Friday, March 18, 2016

Reed v Town of Gilbert

I don’t often discuss sign cases in this blog. The whole area of zoning, land use planning, the First Amendment and signs is quite complicated and I’m never sure that people really want to dig too deeply into it. However, I’ve been asked to do a short seminar on Reed v Town of Gilbert, 192 L. Ed. 2d 236, 135 S Ct 2218 (2015), and perhaps some discussion of this important case is worthwhile.

I’ll probably take a few days to discuss several of the important themes. And like almost all First Amendment sign cases, it is difficult to know for sure where the Supreme Court is headed. So, with that caveat, let’s start with perhaps the first two most important points.

First, and this is possibly easier to see in hindsight then at the time that the actual decisions concerning litigation were made, the circumstances presented here were not ideal from the local government standpoint. There are at least three different types of tests to determine the validity of regulations which might impact First Amendment interests. As Justice Kagan mentioned in her concurring opinion,
The Town of Gilbert’s defense of it sign ordinance – most notably, the law’s distinctions between directional signs and others – does not pass strict scrutiny, or intermediate scrutiny, or even the laugh test.
Given that sentiment, this case ultimately opened the door and allowed an opportunity for the Court to roam around these sign regulations and employ the strictest test in First Amendment jurisprudence. Looking back, it would have been far better if this case had never reached of the US Supreme Court.

Secondly, it is clear, based both on the majority opinion, and on Justice Alito’s concurring opinion, that the majority of the court found that distinctions in the regulations based on noncommercial sign content which might under most circumstances seem innocent, rendered the sign regulations unconstitutional because of the worst conclusion: that the town was regulating based on the content of the signs themselves.

The opinion focuses on three different types of signs, political signs, ideological signs, and temporary directional signs. A political sign, under the towns definitions were temporary signs designed to influence the outcome of the election. Ideological signs were signs which were basically other types of noncommercial signs. And temporary directional signs were intended to direct pedestrians and motorists to some particular event.

The trouble was, that each different sign was allowed for a different time frame as far as its display, and different sizes were permitted depending on the type of sign. Thus, as Justice Thomas pointed out, if John Locke was running for political office, he could post a sign to promote his election, but that sign would be treated differently from a sign expressing one of Locke's principles of democratic government, and would further be different from a sign giving notice of the time and place of a book club which would discuss one of John Locke’s books. The only way to distinguish between the signs was to read the sign and determine its content. As the court pointed out this is the very thing that is prohibited by the First Amendment.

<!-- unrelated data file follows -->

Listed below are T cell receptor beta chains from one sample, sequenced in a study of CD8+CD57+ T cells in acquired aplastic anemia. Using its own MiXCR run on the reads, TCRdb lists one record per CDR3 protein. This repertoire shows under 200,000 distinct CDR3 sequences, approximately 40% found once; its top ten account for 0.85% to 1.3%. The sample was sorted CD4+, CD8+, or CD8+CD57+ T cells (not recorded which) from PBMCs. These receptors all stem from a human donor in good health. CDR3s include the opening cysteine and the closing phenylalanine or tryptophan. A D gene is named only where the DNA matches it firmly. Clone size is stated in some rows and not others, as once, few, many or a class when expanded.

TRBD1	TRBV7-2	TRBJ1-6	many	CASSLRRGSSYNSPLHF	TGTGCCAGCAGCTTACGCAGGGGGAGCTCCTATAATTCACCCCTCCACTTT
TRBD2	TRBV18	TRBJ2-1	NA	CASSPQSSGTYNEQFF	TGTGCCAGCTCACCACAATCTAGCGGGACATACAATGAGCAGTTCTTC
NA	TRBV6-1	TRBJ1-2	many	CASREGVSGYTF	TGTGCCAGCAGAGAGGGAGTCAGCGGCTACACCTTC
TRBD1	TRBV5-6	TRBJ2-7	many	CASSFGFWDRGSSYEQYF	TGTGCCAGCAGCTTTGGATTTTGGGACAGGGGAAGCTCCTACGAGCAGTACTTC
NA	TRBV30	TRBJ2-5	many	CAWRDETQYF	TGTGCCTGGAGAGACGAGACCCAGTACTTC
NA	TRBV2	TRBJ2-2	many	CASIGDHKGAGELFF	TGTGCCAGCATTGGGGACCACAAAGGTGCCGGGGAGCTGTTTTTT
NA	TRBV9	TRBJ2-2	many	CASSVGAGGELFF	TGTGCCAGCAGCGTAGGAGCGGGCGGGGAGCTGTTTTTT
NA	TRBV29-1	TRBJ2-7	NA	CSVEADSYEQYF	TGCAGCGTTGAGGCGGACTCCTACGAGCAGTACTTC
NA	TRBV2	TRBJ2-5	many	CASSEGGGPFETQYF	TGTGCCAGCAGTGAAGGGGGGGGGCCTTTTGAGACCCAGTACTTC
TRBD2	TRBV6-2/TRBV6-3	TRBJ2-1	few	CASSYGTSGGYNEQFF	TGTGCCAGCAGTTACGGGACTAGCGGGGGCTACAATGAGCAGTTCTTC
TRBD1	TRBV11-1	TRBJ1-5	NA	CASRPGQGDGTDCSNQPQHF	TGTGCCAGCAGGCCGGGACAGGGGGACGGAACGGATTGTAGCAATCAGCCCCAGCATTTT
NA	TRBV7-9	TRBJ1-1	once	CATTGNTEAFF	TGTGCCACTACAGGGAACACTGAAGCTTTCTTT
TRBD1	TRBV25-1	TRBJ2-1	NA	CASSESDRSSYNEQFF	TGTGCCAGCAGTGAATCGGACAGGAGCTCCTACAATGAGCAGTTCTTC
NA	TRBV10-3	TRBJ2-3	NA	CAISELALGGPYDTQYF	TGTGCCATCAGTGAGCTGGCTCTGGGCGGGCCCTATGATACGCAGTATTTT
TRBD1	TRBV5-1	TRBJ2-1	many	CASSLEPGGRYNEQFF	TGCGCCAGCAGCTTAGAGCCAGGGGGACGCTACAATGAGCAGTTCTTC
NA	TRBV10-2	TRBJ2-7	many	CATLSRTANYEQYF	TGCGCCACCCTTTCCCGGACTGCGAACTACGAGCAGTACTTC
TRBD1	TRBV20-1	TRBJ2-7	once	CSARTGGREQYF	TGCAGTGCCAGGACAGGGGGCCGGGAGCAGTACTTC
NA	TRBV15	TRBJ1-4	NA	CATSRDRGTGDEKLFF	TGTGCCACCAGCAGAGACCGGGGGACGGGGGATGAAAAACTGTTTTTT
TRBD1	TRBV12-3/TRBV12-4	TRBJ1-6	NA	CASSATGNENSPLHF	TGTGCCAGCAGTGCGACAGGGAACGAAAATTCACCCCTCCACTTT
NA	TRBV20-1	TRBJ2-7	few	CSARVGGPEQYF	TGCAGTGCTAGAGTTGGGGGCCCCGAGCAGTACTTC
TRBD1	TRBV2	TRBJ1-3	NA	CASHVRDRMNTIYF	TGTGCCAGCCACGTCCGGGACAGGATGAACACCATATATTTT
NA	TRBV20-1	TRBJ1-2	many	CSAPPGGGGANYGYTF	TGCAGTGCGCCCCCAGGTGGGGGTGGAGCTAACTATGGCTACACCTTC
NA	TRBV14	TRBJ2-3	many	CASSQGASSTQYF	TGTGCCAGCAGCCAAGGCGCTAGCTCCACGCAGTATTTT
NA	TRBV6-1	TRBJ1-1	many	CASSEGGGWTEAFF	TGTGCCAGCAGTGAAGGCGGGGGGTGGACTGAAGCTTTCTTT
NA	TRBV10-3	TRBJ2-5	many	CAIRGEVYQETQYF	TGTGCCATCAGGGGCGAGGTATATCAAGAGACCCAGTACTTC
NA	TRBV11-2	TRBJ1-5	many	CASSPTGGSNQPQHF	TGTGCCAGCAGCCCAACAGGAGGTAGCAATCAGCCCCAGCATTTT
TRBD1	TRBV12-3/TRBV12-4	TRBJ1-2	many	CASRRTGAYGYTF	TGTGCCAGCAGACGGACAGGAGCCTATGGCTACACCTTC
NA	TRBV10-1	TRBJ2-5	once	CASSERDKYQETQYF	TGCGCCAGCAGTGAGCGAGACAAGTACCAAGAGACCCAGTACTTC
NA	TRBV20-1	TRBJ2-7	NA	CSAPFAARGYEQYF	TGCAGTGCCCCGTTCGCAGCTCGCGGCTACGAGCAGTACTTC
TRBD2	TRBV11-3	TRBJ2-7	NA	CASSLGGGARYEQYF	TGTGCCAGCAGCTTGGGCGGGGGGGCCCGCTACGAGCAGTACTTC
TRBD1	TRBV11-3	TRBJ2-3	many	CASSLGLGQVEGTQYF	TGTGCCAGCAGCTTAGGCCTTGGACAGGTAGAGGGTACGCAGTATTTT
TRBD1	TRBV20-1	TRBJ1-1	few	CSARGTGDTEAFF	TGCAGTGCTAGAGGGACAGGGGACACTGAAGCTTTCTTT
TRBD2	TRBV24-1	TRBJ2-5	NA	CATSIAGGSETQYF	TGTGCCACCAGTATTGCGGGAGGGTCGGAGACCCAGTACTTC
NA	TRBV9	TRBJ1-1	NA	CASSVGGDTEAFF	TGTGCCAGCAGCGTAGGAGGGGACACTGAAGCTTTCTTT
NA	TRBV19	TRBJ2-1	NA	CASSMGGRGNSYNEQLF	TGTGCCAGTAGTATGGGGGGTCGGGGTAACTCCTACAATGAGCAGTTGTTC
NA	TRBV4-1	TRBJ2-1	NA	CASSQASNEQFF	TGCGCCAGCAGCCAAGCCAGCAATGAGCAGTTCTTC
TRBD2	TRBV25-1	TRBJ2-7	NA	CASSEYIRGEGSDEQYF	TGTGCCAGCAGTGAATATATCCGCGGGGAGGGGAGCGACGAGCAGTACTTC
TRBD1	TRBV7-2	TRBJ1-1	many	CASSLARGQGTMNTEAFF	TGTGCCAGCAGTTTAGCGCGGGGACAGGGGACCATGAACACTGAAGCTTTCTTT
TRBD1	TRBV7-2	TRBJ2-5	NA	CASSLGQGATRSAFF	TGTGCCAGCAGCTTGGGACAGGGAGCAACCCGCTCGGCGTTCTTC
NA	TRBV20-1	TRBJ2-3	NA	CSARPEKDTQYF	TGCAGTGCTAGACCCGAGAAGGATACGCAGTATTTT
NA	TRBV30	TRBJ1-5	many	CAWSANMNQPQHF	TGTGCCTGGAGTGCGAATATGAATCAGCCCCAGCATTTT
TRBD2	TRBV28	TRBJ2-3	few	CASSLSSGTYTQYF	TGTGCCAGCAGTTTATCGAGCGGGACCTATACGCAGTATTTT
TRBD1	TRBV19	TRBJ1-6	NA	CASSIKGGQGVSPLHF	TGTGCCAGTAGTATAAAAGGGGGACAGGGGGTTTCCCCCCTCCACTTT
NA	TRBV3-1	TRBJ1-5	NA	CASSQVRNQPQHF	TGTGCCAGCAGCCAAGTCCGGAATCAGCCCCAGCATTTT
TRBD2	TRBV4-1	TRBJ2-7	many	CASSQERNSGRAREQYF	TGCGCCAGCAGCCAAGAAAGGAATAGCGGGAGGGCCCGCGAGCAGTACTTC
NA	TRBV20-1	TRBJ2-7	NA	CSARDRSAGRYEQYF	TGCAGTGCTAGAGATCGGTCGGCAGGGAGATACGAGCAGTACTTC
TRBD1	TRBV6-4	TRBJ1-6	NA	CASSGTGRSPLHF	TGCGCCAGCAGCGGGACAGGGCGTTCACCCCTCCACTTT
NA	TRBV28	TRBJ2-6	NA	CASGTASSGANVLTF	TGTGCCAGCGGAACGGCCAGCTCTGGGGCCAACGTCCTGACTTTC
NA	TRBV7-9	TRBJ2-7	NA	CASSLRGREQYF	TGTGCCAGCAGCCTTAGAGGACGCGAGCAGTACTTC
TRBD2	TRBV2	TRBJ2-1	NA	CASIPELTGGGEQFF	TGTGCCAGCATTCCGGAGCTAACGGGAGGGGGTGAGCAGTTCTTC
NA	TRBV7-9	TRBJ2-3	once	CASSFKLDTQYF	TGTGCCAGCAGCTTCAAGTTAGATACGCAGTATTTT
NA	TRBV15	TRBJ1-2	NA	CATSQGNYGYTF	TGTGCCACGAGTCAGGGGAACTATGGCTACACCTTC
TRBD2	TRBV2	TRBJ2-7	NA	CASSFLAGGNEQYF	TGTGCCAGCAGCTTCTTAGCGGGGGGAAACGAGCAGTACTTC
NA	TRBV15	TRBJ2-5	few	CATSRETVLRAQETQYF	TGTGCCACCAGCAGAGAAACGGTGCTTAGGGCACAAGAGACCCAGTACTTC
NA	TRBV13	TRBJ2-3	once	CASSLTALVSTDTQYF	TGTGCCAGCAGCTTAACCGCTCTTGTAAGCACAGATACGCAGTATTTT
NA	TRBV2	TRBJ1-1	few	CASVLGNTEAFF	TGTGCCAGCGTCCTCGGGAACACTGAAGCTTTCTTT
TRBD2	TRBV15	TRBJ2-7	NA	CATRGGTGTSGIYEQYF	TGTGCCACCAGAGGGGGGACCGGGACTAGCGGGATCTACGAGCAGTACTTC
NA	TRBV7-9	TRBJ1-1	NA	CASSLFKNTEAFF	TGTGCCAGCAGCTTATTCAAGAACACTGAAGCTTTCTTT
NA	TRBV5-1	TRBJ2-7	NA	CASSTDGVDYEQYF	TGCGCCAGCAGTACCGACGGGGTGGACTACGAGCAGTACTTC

The types of distinctions between noncommercial signs at issue in Reed v Town of Gilbert appear in almost all local governmental sign regulations. Local signs are almost always exempted, for at least some time frame around the election; directional signs are almost always controlled in some way; and frequently noncommercial ideological signs are not referenced at all and in some cases are treated less favorably than other types of commercial speech. This of course inverts the importance of the two types of speech: noncommercial, particularly ideological speech should be treated with greater respect then commercial messages.

In any event, it seems to me that the case unfortunately got to this high level, and secondly was not a very apt case for decision.

In the next post, will discuss in greater detail the holding, and what it might portend for the future. Sometime thereafter, it may be worthwhile to consider how local governments can best react to the decision.

Certainly, if you work in or around a local government codes enforcement department or planning department, and your city has not yet reviewed it sign regulations in the context of this important Supreme Court case, you would be well advised to review the local sign regulations and make some decisions about how they should be changed in order to make them consistent (as much as possible) with this case.

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